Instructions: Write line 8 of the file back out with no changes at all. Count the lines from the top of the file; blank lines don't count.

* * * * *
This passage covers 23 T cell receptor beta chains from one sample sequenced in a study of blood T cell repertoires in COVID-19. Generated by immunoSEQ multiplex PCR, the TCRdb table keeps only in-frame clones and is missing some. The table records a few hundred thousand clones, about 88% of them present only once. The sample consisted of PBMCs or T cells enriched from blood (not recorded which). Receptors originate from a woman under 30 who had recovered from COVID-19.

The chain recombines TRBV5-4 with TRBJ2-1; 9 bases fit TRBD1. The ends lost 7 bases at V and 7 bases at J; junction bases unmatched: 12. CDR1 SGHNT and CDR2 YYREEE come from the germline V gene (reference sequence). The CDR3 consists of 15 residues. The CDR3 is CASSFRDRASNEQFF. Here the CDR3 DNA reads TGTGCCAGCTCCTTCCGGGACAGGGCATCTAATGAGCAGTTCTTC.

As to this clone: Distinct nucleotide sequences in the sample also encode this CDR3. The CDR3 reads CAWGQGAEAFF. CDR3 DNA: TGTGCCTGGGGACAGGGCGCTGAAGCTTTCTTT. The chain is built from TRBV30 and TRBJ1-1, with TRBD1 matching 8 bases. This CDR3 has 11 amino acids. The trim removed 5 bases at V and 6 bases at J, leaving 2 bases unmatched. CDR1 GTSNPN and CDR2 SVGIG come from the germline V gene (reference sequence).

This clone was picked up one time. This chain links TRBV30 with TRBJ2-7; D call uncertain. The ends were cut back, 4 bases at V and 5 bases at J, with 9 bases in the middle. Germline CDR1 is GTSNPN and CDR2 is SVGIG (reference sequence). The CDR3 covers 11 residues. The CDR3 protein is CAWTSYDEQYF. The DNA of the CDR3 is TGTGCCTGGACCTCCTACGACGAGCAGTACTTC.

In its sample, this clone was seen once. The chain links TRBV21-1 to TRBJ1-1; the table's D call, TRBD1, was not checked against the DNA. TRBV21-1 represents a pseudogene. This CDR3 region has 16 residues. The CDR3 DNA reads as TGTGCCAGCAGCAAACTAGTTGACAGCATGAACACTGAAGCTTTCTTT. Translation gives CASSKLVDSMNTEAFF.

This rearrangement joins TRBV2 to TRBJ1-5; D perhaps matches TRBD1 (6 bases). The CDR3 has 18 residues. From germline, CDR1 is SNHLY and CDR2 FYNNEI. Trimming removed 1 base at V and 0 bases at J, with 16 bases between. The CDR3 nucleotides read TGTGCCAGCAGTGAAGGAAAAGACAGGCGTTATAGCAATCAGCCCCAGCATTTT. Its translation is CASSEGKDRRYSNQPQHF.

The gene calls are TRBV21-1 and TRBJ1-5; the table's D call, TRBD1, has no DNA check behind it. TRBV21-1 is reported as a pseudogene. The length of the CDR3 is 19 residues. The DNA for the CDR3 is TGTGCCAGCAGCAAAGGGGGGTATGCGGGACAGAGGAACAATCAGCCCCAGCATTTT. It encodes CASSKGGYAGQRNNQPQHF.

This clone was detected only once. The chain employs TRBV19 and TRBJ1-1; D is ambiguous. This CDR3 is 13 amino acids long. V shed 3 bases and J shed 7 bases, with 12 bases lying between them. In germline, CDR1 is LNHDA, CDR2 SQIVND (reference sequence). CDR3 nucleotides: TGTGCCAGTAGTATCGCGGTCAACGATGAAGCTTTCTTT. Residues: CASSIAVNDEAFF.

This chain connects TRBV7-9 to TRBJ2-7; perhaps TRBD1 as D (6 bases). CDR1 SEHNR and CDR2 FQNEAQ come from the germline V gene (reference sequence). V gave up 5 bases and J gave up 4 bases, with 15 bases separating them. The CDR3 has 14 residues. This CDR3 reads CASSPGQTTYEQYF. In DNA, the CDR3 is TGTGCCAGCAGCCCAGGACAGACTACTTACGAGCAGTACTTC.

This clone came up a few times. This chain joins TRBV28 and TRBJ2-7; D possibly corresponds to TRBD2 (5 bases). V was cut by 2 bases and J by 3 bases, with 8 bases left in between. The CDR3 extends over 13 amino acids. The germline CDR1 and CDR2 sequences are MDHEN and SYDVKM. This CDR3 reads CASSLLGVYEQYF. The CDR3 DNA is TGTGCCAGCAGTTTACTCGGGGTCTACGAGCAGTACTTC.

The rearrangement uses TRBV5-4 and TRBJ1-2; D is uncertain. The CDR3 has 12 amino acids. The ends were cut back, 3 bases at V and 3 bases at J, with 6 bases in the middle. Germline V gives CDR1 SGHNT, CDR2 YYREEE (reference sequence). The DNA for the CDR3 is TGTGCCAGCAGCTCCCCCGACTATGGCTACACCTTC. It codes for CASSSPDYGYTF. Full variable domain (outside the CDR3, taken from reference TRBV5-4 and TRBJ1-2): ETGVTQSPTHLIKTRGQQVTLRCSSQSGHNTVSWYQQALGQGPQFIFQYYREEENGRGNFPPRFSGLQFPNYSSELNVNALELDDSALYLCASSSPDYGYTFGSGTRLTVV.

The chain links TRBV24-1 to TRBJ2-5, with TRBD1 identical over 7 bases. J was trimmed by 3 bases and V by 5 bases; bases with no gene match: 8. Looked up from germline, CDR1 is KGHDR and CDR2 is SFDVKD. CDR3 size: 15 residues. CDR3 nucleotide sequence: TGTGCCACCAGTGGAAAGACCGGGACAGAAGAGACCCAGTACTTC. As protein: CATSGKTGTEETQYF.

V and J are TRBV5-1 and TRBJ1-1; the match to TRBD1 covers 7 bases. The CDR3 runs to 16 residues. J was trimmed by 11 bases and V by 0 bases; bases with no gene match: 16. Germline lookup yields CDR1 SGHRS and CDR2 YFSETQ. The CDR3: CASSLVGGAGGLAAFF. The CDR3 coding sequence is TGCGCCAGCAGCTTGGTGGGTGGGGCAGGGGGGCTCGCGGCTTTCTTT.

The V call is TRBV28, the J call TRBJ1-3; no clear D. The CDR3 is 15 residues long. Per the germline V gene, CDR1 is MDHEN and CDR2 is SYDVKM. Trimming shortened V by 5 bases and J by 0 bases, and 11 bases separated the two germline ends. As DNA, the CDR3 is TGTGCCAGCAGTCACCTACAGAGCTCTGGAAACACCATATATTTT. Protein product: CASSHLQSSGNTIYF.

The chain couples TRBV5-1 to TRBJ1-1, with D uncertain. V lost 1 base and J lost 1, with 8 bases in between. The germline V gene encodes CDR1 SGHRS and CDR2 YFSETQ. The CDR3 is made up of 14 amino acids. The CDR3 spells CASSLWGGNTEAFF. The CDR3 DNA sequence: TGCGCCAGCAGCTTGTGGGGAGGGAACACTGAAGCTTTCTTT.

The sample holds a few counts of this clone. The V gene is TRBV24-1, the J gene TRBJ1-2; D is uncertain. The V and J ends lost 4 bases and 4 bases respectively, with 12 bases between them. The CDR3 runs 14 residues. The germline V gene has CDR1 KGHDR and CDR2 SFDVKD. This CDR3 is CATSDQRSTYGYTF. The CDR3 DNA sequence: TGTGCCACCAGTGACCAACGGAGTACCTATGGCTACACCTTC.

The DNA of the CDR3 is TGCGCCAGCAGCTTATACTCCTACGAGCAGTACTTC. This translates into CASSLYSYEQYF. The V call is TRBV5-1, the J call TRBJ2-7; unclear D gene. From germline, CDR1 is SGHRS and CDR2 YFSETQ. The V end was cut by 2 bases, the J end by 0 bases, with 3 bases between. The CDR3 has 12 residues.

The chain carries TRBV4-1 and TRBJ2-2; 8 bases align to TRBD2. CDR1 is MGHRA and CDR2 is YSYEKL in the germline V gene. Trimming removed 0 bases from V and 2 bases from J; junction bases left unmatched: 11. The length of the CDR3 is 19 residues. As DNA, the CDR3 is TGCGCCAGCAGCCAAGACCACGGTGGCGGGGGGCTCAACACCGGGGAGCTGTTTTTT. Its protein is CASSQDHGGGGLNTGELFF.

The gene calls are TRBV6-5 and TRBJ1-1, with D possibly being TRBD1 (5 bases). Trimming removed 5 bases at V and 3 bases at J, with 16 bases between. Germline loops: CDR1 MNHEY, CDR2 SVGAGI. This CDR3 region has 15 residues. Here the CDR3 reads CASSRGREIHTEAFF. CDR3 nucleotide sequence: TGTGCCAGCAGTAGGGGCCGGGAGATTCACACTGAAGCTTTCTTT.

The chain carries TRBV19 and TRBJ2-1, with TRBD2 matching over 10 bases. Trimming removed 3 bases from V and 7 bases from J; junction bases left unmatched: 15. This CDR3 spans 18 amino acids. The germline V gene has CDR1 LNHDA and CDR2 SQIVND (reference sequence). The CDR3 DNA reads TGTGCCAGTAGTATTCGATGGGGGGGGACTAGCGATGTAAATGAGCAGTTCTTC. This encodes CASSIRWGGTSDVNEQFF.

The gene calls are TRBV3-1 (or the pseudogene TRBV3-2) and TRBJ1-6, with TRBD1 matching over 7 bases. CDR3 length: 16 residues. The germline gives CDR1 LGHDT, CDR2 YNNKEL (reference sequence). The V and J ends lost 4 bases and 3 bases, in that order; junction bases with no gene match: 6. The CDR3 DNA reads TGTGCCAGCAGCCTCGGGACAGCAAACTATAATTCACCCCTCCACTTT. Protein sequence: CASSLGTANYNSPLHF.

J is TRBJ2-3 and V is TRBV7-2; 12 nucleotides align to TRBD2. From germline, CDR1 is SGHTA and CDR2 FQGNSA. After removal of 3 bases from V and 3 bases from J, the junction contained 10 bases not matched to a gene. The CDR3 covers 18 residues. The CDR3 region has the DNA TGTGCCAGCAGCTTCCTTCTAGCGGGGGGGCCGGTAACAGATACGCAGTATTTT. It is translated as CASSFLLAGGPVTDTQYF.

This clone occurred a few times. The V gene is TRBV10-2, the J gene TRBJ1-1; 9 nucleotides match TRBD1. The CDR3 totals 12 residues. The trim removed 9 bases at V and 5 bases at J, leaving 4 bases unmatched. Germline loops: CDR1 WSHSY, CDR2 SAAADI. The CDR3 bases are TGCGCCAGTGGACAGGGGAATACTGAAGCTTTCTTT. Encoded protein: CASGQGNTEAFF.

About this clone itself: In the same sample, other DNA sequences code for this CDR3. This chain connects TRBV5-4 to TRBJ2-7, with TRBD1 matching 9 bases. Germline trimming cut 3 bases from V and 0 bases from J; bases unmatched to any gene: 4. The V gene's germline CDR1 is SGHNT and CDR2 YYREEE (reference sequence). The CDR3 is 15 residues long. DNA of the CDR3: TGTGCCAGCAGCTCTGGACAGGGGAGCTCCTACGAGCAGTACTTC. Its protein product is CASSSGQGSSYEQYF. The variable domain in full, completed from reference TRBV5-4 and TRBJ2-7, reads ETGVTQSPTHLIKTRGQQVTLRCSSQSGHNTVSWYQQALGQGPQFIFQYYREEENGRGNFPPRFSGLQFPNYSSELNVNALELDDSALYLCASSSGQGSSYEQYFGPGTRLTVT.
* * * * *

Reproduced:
This clone was detected only once. The chain employs TRBV19 and TRBJ1-1; D is ambiguous. This CDR3 is 13 amino acids long. V shed 3 bases and J shed 7 bases, with 12 bases lying between them. In germline, CDR1 is LNHDA, CDR2 SQIVND (reference sequence). CDR3 nucleotides: TGTGCCAGTAGTATCGCGGTCAACGATGAAGCTTTCTTT. Residues: CASSIAVNDEAFF.